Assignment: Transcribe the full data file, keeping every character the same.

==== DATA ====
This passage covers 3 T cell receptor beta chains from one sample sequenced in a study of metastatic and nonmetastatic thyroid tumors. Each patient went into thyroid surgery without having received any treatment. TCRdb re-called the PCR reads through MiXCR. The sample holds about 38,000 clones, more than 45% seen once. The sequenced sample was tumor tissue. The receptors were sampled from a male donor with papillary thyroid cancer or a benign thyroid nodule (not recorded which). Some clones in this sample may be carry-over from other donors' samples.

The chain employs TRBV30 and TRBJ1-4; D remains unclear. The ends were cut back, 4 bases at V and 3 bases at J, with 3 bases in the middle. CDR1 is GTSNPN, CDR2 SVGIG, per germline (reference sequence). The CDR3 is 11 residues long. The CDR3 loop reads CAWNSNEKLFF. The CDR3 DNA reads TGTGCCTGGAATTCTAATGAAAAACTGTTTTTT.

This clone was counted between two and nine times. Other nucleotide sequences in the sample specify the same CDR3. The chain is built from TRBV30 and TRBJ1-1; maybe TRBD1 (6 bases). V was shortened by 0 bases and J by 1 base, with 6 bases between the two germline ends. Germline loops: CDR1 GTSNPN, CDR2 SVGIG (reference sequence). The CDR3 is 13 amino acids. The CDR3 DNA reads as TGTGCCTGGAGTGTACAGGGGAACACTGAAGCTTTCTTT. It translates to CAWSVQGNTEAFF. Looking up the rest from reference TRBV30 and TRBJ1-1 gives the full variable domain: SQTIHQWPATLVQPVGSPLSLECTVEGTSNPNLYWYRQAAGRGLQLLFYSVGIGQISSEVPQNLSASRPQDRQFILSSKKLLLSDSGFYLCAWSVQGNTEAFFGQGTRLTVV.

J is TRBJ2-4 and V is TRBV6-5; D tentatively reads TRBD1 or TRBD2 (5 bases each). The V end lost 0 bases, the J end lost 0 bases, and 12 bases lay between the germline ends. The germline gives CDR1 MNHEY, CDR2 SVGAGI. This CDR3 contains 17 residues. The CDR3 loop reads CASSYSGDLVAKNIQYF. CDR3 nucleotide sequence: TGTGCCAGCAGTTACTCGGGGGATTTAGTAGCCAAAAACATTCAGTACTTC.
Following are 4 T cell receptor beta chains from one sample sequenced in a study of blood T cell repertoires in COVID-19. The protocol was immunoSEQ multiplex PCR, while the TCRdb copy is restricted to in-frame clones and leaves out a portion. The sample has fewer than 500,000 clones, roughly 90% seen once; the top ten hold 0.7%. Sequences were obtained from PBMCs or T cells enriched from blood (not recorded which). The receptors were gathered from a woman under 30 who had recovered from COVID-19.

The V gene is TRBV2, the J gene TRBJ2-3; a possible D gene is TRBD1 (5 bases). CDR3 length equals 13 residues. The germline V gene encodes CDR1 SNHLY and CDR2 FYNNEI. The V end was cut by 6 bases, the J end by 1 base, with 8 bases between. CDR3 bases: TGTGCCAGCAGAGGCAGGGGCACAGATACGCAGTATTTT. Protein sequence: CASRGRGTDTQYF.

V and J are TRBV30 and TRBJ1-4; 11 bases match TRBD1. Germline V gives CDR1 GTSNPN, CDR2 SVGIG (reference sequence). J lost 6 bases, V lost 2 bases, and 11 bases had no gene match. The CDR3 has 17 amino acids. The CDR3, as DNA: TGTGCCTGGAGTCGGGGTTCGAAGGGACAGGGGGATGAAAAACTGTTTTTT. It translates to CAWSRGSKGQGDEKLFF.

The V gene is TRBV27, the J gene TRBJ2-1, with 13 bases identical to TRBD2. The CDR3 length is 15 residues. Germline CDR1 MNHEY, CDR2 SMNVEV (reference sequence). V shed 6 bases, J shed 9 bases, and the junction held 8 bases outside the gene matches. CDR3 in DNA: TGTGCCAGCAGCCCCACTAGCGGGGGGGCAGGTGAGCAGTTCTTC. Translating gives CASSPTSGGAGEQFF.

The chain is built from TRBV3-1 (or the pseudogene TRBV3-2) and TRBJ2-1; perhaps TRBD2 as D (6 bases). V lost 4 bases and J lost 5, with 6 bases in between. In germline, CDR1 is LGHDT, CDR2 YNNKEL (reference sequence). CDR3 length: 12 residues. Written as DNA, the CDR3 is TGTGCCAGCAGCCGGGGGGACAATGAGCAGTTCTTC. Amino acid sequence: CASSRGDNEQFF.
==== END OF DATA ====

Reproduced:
This passage covers 3 T cell receptor beta chains from one sample sequenced in a study of metastatic and nonmetastatic thyroid tumors. Each patient went into thyroid surgery without having received any treatment. TCRdb re-called the PCR reads through MiXCR. The sample holds about 38,000 clones, more than 45% seen once. The sequenced sample was tumor tissue. The receptors were sampled from a male donor with papillary thyroid cancer or a benign thyroid nodule (not recorded which). Some clones in this sample may be carry-over from other donors' samples.

The chain employs TRBV30 and TRBJ1-4; D remains unclear. The ends were cut back, 4 bases at V and 3 bases at J, with 3 bases in the middle. CDR1 is GTSNPN, CDR2 SVGIG, per germline (reference sequence). The CDR3 is 11 residues long. The CDR3 loop reads CAWNSNEKLFF. The CDR3 DNA reads TGTGCCTGGAATTCTAATGAAAAACTGTTTTTT.

This clone was counted between two and nine times. Other nucleotide sequences in the sample specify the same CDR3. The chain is built from TRBV30 and TRBJ1-1; maybe TRBD1 (6 bases). V was shortened by 0 bases and J by 1 base, with 6 bases between the two germline ends. Germline loops: CDR1 GTSNPN, CDR2 SVGIG (reference sequence). The CDR3 is 13 amino acids. The CDR3 DNA reads as TGTGCCTGGAGTGTACAGGGGAACACTGAAGCTTTCTTT. It translates to CAWSVQGNTEAFF. Looking up the rest from reference TRBV30 and TRBJ1-1 gives the full variable domain: SQTIHQWPATLVQPVGSPLSLECTVEGTSNPNLYWYRQAAGRGLQLLFYSVGIGQISSEVPQNLSASRPQDRQFILSSKKLLLSDSGFYLCAWSVQGNTEAFFGQGTRLTVV.

J is TRBJ2-4 and V is TRBV6-5; D tentatively reads TRBD1 or TRBD2 (5 bases each). The V end lost 0 bases, the J end lost 0 bases, and 12 bases lay between the germline ends. The germline gives CDR1 MNHEY, CDR2 SVGAGI. This CDR3 contains 17 residues. The CDR3 loop reads CASSYSGDLVAKNIQYF. CDR3 nucleotide sequence: TGTGCCAGCAGTTACTCGGGGGATTTAGTAGCCAAAAACATTCAGTACTTC.
Following are 4 T cell receptor beta chains from one sample sequenced in a study of blood T cell repertoires in COVID-19. The protocol was immunoSEQ multiplex PCR, while the TCRdb copy is restricted to in-frame clones and leaves out a portion. The sample has fewer than 500,000 clones, roughly 90% seen once; the top ten hold 0.7%. Sequences were obtained from PBMCs or T cells enriched from blood (not recorded which). The receptors were gathered from a woman under 30 who had recovered from COVID-19.

The V gene is TRBV2, the J gene TRBJ2-3; a possible D gene is TRBD1 (5 bases). CDR3 length equals 13 residues. The germline V gene encodes CDR1 SNHLY and CDR2 FYNNEI. The V end was cut by 6 bases, the J end by 1 base, with 8 bases between. CDR3 bases: TGTGCCAGCAGAGGCAGGGGCACAGATACGCAGTATTTT. Protein sequence: CASRGRGTDTQYF.

V and J are TRBV30 and TRBJ1-4; 11 bases match TRBD1. Germline V gives CDR1 GTSNPN, CDR2 SVGIG (reference sequence). J lost 6 bases, V lost 2 bases, and 11 bases had no gene match. The CDR3 has 17 amino acids. The CDR3, as DNA: TGTGCCTGGAGTCGGGGTTCGAAGGGACAGGGGGATGAAAAACTGTTTTTT. It translates to CAWSRGSKGQGDEKLFF.

The V gene is TRBV27, the J gene TRBJ2-1, with 13 bases identical to TRBD2. The CDR3 length is 15 residues. Germline CDR1 MNHEY, CDR2 SMNVEV (reference sequence). V shed 6 bases, J shed 9 bases, and the junction held 8 bases outside the gene matches. CDR3 in DNA: TGTGCCAGCAGCCCCACTAGCGGGGGGGCAGGTGAGCAGTTCTTC. Translating gives CASSPTSGGAGEQFF.

The chain is built from TRBV3-1 (or the pseudogene TRBV3-2) and TRBJ2-1; perhaps TRBD2 as D (6 bases). V lost 4 bases and J lost 5, with 6 bases in between. In germline, CDR1 is LGHDT, CDR2 YNNKEL (reference sequence). CDR3 length: 12 residues. Written as DNA, the CDR3 is TGTGCCAGCAGCCGGGGGGACAATGAGCAGTTCTTC. Amino acid sequence: CASSRGDNEQFF.